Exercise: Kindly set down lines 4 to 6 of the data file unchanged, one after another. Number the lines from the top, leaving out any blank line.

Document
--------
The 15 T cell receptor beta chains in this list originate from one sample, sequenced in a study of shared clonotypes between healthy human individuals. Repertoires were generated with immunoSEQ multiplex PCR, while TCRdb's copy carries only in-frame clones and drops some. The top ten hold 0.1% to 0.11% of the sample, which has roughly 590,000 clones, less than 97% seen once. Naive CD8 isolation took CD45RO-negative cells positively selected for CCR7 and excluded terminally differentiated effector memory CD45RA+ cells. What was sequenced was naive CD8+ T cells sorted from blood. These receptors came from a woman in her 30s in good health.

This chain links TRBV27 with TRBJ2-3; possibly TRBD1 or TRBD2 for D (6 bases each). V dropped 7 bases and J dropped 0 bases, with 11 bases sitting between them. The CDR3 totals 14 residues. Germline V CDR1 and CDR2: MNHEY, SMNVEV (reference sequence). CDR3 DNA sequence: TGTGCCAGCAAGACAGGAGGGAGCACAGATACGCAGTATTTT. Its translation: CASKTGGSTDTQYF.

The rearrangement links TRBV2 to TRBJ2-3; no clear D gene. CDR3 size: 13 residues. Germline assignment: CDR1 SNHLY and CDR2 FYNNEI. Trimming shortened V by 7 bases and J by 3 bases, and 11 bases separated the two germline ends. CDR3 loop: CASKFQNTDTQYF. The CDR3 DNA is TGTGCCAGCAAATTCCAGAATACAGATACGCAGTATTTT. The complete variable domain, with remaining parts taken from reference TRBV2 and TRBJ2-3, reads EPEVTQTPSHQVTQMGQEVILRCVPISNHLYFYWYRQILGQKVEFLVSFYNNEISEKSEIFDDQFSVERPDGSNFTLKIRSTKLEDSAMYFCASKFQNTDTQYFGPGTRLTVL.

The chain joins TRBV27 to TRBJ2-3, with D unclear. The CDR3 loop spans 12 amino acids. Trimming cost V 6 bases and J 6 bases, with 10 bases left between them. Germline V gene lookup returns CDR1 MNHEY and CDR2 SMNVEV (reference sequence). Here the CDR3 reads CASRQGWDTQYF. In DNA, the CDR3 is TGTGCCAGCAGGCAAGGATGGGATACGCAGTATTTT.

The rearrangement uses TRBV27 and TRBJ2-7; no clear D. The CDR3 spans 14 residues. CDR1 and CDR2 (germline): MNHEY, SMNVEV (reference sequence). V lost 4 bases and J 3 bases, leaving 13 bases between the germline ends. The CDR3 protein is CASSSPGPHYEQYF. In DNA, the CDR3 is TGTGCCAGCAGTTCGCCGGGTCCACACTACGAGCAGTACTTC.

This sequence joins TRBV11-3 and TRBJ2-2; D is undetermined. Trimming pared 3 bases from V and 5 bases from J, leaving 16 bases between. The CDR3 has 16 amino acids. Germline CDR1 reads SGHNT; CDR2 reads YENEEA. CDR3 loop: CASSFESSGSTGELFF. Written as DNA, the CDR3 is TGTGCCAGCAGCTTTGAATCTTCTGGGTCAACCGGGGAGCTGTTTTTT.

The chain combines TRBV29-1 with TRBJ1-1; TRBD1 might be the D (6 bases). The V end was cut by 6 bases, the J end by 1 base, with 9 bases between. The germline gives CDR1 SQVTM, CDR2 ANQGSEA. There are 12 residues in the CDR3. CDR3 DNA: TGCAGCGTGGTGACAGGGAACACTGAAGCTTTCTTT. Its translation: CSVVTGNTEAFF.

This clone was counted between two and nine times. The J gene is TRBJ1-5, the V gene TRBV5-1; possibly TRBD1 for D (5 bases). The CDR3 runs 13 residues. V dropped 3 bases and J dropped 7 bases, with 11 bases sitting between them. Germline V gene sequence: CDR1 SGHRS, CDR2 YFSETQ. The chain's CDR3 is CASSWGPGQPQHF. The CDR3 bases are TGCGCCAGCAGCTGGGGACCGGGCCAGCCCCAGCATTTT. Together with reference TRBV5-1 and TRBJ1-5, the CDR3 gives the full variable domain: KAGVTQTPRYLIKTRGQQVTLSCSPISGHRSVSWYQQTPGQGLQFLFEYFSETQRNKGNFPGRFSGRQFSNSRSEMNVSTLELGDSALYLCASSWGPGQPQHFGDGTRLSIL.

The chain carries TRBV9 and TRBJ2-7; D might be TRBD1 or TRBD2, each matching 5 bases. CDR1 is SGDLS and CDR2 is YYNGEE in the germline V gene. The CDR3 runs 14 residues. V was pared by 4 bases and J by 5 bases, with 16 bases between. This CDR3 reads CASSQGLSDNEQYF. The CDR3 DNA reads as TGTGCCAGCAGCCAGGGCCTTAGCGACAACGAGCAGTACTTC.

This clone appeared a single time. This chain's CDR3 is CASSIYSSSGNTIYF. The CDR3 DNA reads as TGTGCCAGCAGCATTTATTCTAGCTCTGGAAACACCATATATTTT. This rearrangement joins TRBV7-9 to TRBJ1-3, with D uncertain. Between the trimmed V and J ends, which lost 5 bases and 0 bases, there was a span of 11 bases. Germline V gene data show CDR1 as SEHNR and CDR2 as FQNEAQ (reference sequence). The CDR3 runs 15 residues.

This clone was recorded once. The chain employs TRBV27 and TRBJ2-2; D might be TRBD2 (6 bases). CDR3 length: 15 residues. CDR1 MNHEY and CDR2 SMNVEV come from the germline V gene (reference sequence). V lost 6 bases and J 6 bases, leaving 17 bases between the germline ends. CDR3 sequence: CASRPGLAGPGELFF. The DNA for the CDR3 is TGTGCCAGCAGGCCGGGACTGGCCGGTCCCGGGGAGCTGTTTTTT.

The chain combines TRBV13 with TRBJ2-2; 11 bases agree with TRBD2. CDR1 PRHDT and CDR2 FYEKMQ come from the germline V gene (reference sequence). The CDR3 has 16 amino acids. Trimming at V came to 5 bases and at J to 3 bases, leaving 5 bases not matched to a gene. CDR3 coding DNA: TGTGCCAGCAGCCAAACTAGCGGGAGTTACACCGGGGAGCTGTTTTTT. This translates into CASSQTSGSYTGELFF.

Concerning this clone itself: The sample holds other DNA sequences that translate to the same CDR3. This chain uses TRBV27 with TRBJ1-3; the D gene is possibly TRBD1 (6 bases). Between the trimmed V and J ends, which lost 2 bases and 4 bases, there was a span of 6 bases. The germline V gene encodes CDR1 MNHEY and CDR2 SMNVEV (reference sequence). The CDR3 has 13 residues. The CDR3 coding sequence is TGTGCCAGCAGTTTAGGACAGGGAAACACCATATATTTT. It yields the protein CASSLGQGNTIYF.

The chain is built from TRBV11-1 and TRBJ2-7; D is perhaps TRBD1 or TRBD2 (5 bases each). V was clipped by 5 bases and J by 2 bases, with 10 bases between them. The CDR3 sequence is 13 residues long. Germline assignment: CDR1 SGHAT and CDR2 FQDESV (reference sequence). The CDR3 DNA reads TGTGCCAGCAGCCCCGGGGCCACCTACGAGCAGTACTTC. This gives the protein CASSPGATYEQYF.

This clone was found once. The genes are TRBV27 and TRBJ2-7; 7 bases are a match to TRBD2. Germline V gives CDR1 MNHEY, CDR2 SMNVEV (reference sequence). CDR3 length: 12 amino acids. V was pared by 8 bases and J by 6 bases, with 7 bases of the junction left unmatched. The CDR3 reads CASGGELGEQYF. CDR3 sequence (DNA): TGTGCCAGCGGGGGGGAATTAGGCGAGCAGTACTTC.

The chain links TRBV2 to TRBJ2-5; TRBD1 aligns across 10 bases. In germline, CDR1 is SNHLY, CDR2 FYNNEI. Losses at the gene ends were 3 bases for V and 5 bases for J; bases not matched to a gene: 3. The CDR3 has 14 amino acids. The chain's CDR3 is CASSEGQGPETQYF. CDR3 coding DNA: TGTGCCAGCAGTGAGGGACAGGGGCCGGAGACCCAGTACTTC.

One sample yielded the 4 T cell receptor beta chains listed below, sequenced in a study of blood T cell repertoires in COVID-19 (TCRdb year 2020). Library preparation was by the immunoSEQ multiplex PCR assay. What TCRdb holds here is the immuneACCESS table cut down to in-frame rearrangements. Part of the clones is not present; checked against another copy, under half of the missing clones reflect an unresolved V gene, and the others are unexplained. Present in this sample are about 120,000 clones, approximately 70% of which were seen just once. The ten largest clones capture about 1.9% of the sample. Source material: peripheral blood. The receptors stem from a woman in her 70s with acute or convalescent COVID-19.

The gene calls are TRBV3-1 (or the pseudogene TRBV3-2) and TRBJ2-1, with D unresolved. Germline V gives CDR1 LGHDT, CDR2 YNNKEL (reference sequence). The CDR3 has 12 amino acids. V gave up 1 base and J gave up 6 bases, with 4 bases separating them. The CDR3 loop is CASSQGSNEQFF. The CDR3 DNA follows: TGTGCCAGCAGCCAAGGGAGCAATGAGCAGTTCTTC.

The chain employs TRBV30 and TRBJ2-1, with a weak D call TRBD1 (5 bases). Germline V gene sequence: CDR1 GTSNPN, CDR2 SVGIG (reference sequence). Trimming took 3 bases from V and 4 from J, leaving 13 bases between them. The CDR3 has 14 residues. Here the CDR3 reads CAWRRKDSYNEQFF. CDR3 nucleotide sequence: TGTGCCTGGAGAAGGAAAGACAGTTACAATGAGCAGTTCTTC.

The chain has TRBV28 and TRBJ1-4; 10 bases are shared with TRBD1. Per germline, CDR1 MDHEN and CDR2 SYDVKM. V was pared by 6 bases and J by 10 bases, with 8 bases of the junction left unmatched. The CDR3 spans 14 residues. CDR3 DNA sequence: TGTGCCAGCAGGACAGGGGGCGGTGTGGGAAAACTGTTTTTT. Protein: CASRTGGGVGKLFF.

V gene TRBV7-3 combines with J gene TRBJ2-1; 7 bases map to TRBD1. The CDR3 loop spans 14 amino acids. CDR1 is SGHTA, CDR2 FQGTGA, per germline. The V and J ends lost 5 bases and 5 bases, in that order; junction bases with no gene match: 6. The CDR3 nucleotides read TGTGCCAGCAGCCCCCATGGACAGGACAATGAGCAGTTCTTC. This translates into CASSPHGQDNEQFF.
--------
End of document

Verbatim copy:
The chain joins TRBV27 to TRBJ2-3, with D unclear. The CDR3 loop spans 12 amino acids. Trimming cost V 6 bases and J 6 bases, with 10 bases left between them. Germline V gene lookup returns CDR1 MNHEY and CDR2 SMNVEV (reference sequence). Here the CDR3 reads CASRQGWDTQYF. In DNA, the CDR3 is TGTGCCAGCAGGCAAGGATGGGATACGCAGTATTTT.

The rearrangement uses TRBV27 and TRBJ2-7; no clear D. The CDR3 spans 14 residues. CDR1 and CDR2 (germline): MNHEY, SMNVEV (reference sequence). V lost 4 bases and J 3 bases, leaving 13 bases between the germline ends. The CDR3 protein is CASSSPGPHYEQYF. In DNA, the CDR3 is TGTGCCAGCAGTTCGCCGGGTCCACACTACGAGCAGTACTTC.

This sequence joins TRBV11-3 and TRBJ2-2; D is undetermined. Trimming pared 3 bases from V and 5 bases from J, leaving 16 bases between. The CDR3 has 16 amino acids. Germline CDR1 reads SGHNT; CDR2 reads YENEEA. CDR3 loop: CASSFESSGSTGELFF. Written as DNA, the CDR3 is TGTGCCAGCAGCTTTGAATCTTCTGGGTCAACCGGGGAGCTGTTTTTT.